“Such a claim without any qualification generally means to consumers that the product will completely break down into its natural components within one year after customary disposal.  Most waste bags, however, end up in landfills where no plastic biodegrades in anywhere close to one year, if it biodegrades at all.”

Statement from a 2015 FTC press release regarding deceptive marketing of dog waste bags.

According to EPI’s website, TDPA allows “products such as polyethylene carrier bags to biodegrade within 24 – 36 months, when disposed of in an appropriate environment.”

There is no chance Pets N Bags meet the requirements of the FTC and it is ridiculous that they continue to market themselves as environmentally friendly.

Here’s an entire list of pet waste bags made with EPI technology that are making similar Earh-friendly claims.

The Earth-friendliest pet waste solutions for Seattle

Pippen knows how to make a mess – in more ways than one.

According to Seattle Public Utilities, pets in the Emerald City produce 50,000 pounds of waste per day. Responsibly disposing of this waste a bit trickier in the Seattle because of frequent rain and proximity to salmon habitat. Pet waste contains pathogens that, if buried or left on the ground, can wash into watersheds where it poses a threat to salmon and other wildlife. For the same reason, pet waste should not be composted or left anywhere near edible garden beds.

So what do we do with it? We shouldn’t bury it, leave it, compost it, throw it in recycling or yard waste – what’s left?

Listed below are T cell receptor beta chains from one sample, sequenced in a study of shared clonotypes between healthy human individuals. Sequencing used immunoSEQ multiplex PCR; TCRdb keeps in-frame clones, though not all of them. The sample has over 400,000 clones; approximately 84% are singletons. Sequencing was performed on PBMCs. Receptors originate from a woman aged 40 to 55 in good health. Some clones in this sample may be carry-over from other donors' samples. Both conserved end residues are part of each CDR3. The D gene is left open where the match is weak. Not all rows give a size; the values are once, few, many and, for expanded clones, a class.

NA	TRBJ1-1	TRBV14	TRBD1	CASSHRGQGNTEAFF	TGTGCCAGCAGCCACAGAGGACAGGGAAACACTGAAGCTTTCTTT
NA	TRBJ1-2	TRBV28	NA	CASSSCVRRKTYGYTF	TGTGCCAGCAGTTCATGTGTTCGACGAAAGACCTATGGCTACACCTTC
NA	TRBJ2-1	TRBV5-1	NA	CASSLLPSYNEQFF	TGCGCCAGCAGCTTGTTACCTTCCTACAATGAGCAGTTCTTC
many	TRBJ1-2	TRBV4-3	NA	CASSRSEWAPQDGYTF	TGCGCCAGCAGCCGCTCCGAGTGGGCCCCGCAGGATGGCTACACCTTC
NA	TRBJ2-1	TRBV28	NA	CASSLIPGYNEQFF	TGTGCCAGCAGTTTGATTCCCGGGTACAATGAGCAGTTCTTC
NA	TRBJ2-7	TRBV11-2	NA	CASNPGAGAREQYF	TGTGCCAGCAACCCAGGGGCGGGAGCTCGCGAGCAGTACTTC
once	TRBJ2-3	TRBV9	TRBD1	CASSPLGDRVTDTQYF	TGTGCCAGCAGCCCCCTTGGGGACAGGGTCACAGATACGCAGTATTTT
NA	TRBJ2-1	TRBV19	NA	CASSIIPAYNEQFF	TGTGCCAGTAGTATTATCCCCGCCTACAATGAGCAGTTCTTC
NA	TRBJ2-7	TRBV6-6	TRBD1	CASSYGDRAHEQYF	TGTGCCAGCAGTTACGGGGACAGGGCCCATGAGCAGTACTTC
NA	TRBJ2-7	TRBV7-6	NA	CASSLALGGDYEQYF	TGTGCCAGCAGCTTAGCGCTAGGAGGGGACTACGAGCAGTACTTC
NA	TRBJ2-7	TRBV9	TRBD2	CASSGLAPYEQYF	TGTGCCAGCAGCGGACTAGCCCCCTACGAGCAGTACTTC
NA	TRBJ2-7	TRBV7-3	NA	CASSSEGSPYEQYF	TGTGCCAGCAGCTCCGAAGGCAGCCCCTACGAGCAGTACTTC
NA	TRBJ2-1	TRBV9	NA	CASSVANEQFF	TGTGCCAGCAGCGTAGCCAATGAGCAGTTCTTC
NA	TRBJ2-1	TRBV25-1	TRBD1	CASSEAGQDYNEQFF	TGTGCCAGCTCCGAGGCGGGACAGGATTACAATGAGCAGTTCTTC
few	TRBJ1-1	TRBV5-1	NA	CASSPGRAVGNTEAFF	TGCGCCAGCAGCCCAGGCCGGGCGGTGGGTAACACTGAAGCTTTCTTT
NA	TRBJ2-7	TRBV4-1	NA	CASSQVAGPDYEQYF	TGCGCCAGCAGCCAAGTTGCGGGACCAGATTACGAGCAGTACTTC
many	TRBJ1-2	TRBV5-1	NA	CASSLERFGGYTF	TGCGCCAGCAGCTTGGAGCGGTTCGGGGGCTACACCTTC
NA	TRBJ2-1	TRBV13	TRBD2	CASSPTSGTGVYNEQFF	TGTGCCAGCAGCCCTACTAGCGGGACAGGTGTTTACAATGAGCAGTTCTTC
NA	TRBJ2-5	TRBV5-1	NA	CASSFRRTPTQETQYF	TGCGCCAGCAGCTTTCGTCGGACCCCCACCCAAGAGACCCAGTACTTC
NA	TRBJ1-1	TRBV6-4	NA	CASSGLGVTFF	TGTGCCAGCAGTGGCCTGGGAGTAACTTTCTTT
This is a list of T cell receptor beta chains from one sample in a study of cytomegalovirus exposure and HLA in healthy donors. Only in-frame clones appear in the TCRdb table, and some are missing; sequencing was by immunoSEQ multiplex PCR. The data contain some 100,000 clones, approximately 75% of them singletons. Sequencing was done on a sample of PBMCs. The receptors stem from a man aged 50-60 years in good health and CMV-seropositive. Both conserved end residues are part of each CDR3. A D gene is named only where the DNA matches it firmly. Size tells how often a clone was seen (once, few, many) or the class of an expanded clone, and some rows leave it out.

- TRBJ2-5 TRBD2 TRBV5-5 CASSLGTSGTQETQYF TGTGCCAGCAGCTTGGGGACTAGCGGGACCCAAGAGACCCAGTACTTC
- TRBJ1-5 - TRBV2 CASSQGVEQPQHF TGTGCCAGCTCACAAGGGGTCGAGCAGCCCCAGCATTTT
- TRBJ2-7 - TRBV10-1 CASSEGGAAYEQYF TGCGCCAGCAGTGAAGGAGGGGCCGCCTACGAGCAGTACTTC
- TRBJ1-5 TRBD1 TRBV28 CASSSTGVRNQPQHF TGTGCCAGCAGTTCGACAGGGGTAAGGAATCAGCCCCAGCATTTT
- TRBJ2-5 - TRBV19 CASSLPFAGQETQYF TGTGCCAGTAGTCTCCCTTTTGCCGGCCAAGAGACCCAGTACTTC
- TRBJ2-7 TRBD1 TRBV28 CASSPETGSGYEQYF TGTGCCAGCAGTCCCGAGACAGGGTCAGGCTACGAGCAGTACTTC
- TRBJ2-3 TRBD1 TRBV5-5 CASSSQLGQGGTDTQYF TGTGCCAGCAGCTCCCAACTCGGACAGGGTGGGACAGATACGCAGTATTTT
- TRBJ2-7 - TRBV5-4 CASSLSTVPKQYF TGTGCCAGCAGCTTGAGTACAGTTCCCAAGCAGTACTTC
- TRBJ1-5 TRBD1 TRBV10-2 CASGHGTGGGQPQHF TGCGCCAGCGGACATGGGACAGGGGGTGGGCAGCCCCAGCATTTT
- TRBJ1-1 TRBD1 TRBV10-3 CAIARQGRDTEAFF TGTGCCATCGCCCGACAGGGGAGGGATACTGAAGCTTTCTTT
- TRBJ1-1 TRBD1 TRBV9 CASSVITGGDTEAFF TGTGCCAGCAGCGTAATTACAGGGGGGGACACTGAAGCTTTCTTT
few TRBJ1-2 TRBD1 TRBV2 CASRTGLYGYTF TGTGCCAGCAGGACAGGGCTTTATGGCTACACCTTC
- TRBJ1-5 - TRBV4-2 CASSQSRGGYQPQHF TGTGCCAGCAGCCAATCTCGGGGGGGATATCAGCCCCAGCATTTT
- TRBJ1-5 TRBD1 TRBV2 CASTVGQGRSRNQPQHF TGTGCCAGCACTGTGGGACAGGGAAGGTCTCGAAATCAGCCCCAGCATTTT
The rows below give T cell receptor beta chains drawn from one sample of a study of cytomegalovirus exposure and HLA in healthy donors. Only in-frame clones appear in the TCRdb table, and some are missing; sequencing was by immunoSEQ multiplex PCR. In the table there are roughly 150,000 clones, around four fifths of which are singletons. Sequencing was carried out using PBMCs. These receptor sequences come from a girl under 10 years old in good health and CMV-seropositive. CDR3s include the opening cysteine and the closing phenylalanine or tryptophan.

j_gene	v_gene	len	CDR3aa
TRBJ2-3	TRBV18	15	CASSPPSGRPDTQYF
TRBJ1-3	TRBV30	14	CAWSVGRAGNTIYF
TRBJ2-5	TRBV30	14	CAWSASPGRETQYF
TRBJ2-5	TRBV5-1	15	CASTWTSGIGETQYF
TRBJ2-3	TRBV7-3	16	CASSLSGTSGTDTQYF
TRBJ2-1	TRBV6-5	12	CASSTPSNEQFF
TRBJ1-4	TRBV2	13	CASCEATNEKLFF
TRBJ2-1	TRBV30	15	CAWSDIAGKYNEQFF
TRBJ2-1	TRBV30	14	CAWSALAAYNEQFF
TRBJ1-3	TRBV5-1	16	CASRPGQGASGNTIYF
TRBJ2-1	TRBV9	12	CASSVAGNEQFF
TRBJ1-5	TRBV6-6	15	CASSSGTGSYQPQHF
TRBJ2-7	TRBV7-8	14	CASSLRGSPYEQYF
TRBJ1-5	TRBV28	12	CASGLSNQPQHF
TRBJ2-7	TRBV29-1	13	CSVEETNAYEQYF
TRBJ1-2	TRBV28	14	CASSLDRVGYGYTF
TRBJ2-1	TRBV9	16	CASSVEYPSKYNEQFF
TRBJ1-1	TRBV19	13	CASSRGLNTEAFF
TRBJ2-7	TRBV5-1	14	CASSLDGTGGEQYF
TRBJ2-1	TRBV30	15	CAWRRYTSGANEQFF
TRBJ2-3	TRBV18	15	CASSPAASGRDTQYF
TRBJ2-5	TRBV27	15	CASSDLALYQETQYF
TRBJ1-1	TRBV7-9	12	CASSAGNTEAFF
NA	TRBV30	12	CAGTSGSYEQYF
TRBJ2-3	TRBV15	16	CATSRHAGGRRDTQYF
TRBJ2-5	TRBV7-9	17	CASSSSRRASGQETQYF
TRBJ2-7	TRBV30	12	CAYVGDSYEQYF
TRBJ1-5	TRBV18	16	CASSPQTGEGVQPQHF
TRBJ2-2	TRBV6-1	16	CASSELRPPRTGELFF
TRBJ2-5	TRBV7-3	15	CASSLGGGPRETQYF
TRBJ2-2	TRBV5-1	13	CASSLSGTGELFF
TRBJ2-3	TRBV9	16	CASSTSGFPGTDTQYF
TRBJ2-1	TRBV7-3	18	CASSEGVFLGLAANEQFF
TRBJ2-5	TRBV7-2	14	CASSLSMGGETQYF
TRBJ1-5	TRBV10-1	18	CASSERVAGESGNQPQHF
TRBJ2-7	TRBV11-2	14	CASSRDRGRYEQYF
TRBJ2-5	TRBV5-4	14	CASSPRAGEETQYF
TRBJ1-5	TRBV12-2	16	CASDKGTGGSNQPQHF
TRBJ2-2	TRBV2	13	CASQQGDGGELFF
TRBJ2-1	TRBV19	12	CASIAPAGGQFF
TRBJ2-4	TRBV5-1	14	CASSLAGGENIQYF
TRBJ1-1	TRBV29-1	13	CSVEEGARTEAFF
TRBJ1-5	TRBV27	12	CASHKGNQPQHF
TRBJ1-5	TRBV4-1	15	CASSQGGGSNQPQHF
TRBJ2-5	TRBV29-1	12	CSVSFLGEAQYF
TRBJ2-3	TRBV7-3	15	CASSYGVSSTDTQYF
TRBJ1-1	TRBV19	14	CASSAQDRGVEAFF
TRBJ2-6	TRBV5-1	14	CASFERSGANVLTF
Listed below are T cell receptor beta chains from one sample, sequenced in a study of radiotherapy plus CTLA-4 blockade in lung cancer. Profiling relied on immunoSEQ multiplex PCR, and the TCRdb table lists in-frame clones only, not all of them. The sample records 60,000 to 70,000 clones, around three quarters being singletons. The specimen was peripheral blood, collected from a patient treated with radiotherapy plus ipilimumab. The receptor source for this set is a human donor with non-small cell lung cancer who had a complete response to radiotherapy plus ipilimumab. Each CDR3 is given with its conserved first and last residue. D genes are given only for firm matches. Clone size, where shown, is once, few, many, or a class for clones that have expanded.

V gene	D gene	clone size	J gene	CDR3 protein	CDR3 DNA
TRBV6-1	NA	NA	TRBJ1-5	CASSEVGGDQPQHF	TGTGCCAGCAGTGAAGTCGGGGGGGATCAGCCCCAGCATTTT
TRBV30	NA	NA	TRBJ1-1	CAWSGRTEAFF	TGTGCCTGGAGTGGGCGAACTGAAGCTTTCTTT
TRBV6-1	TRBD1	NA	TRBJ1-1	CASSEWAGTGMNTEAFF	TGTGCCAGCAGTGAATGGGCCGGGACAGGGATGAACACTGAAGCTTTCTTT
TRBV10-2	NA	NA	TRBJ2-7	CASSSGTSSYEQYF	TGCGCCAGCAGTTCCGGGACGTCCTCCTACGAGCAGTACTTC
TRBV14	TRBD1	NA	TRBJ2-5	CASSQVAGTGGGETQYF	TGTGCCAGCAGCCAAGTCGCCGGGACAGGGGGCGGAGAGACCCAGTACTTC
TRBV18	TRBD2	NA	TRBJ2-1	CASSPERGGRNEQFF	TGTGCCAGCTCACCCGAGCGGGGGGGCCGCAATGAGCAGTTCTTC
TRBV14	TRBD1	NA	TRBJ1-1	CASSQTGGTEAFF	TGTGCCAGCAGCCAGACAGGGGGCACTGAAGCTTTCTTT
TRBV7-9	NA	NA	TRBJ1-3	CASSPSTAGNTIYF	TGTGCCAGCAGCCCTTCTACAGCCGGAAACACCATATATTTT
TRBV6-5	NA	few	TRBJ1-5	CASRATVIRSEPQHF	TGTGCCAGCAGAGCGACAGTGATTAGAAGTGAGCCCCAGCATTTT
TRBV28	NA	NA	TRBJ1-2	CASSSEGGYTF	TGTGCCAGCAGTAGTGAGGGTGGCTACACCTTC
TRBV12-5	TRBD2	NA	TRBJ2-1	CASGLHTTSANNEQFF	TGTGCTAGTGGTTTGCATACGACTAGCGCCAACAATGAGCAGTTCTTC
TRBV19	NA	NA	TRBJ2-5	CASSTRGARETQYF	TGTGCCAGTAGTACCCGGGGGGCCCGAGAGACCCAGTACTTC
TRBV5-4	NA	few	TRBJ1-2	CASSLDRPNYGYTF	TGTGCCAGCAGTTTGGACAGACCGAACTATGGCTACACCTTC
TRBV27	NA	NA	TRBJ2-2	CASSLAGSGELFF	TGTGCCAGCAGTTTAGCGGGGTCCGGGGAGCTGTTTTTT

Unfortunately, bagging and throwing pet waste in the trash is the method recommended by Seattle Public Utilities and Snohomish County. It’s not ideal to send more waste to the landfill, but it’s better than allowing it to wreak havoc in the local soils and watersheds.

With that said, here are the most earth-friendly pet waste bags, according to Rover:

  • BioBag Standard Pet Waste Bags: These bags are made with resin derived from plants, vegetable oils and compostable polymers. They can be composted at some municipal/industrial facilities, but not Cedar Grove. This is still a better option than petroleum based plastic bags.
  • The Original Poop Bags sells three types of bags. One type is made from plants and renewable resources, another is USDA certified biobased (corn, vegetable oils, plant starch) and the third is made from up to 30% post-consumer/industrial materials. This company also donates to conservation organizations through its You Buy; We Donate program.
  • bioDOGradable: These bags are a USDA Certified Biobased Product and 100% compostable, making them a preferred option to plastic bags. Again, King County’s primary compost facility, Cedar Grove, does not accept pet waste, so this would still go in the trash.
  • Flush Puppies Doodie Bags: Flushing dog waste down the toilet is an option, but not one specifically recommended by Seattle Public Utilities. These Polyvinyl Alcohol-based bags are designed to be flushed or composted, which makes them an alternative petroleum-based plastic.

Feature photo: The author’s dog, Pippen, plays in the snow.